By Laura Carroll, MRN Leadership Team
In higher education, Winter Recess brings time for reflection, relaxation, and reconnection with family, friends, and self. What I love about this time of year is ice skating, catching the latest movie release, family dinners, and trips to the museum. As the nation commemorates the 75th anniversary of World War II, the local museum featured an exhibit that focused on the region’s role during the war. As I walked through the exhibit, I remembered the stories that my late grandfather told me of his experience growing up during the war. The photographs and models sparked a feeling of connection to him, like I finally had a physical representation of the images he so colorfully painted in his stories. According to the exhibit, our region had a tremendous impact during the war, but we endured much pain and struggle.
Midway through, I noticed that my fiance was not experiencing the same feelings of connection to the exhibit. They brought to my attention the minimal recognition given to the African Americans who contributed to the war efforts, and no recognition of African American women. They shared feelings of sadness, anger, isolation, and rejection that their ancestors were not represented. Not long after, I overheard a tour guide answer a visitor’s question with: “…we did have several artifacts, but they were very racist and we weren’t allowed to incorporate them into the exhibit.”
As a multiracial individual who identifies as BOTH Black (African American) and White (Scotch Irish), I had several reactions in that moment. First, I felt concern for my fiance and the continuous impact of visiting museums that fail to acknowledge America’s oppressive past and present. Second, like so many times in my life, I felt caught between the long-standing tension of my ancestors. Consistently, “American” History Museums are very White and we must go to the African American History Museums to see our culture represented and celebrated. Very rarely will multiracial individuals be identified in any history museums, at least none that I have visited throughout the east coast.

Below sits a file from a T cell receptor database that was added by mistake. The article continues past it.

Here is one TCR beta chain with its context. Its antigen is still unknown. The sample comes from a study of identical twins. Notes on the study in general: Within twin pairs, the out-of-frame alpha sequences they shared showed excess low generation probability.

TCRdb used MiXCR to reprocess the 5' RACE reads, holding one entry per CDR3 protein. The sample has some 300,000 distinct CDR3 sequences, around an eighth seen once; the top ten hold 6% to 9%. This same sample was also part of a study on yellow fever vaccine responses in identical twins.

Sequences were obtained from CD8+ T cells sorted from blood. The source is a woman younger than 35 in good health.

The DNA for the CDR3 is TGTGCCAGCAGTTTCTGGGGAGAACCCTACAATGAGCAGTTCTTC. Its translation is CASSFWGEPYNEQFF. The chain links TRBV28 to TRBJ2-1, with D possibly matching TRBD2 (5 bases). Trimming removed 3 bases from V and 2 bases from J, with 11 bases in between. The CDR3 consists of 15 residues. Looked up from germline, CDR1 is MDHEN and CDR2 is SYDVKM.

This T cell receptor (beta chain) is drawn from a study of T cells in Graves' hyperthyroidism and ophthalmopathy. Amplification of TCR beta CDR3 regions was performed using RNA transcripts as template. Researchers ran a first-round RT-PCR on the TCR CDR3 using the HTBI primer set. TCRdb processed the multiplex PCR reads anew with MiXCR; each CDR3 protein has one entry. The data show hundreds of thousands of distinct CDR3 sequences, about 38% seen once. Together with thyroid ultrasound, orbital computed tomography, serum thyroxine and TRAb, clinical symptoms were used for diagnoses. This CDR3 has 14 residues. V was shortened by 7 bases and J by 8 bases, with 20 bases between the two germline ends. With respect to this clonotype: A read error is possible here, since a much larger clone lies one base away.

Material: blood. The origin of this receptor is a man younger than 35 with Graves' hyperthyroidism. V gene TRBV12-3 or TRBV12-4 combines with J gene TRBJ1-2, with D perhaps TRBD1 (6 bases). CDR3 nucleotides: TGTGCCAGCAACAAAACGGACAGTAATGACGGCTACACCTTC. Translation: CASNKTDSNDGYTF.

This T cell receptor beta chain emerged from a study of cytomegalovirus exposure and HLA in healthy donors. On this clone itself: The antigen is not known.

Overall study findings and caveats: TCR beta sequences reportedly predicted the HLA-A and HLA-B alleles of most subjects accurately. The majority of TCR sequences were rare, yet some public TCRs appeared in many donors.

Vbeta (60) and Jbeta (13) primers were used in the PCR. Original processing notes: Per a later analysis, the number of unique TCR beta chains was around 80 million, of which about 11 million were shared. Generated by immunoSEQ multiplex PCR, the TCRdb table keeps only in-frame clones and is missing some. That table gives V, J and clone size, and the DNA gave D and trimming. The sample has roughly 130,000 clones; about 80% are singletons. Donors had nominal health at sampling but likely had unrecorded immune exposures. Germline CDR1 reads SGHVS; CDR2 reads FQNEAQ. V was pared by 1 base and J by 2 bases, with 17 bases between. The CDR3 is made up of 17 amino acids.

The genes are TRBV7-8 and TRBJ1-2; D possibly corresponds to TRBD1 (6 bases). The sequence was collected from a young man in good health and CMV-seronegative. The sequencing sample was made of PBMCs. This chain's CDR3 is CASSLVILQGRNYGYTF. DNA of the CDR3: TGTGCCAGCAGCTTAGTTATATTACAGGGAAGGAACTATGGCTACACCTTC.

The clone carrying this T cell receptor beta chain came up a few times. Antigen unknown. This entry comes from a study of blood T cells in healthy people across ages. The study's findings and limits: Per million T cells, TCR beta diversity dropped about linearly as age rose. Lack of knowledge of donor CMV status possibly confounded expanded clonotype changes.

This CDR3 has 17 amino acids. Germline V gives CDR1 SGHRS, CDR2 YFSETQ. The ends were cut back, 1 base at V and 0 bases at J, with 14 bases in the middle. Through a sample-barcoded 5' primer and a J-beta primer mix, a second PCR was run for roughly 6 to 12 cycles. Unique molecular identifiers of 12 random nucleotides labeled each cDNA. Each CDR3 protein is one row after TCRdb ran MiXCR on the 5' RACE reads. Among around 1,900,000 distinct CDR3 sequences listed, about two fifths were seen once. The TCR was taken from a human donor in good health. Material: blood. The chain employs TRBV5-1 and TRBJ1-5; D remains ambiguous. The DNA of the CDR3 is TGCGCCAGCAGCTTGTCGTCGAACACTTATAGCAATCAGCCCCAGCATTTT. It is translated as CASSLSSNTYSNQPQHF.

Two weeks later, I’ve had some time to process this experience. It saddens me that people of color are rarely included when we commemorate “American” history. The three brief references in the 10,000 square foot exhibition, included one wax figure of a Tuskegee Airman, a diagram of the estimated racial demographics of soldiers (5% African American and 1% other), and one small square case with a pin from the “Double V Campaign”. After further research at home, I learned that the Double V Campaign was a motivational symbol created by African Americans to start a movement for victory abroad at war and equal rights in the United States. At present, the fight for equal rights and respect, remains.
In an effort to find a sense of community in this city, I searched an electronic database of over 700 local affinity groups. I was glad to find a handful of groups and organizations that support and celebrate African Americans. However, not surprisingly, my search for biracial/multiracial resulted in zero results (not even at the universities). Despite the lack of inclusion within society at large, I’m thankful to be a part of MRN. This truly is a community of thoughtful individuals who engage in dialogue, readings, research, and events to raise awareness, educate, and provide support…creating a sense of belonging.
I find that writing this blog was very therapeutic and it became more exciting as I continued to express my/our experience through text. I would love to hear some of your experiences and feedback. Has a visit to a history museum sparked reflections of your heritage? Is there an organization in your local area (or at your institution) that does great work for the multiracial community? Have you and your partner or relative had a conversation about your racial identities and representation (or lack of, or misrepresentation) within society?
About the Author:
Laura is an Academic Advisor in the College of Business Administration at the University of Pittsburgh. She has been involved with MRN since her first ACPA Convention in 2011. In her spare time, she enjoys spending time with her fiance, their cat, and fish; hanging out with family and friends, attending cultural events, and dancing.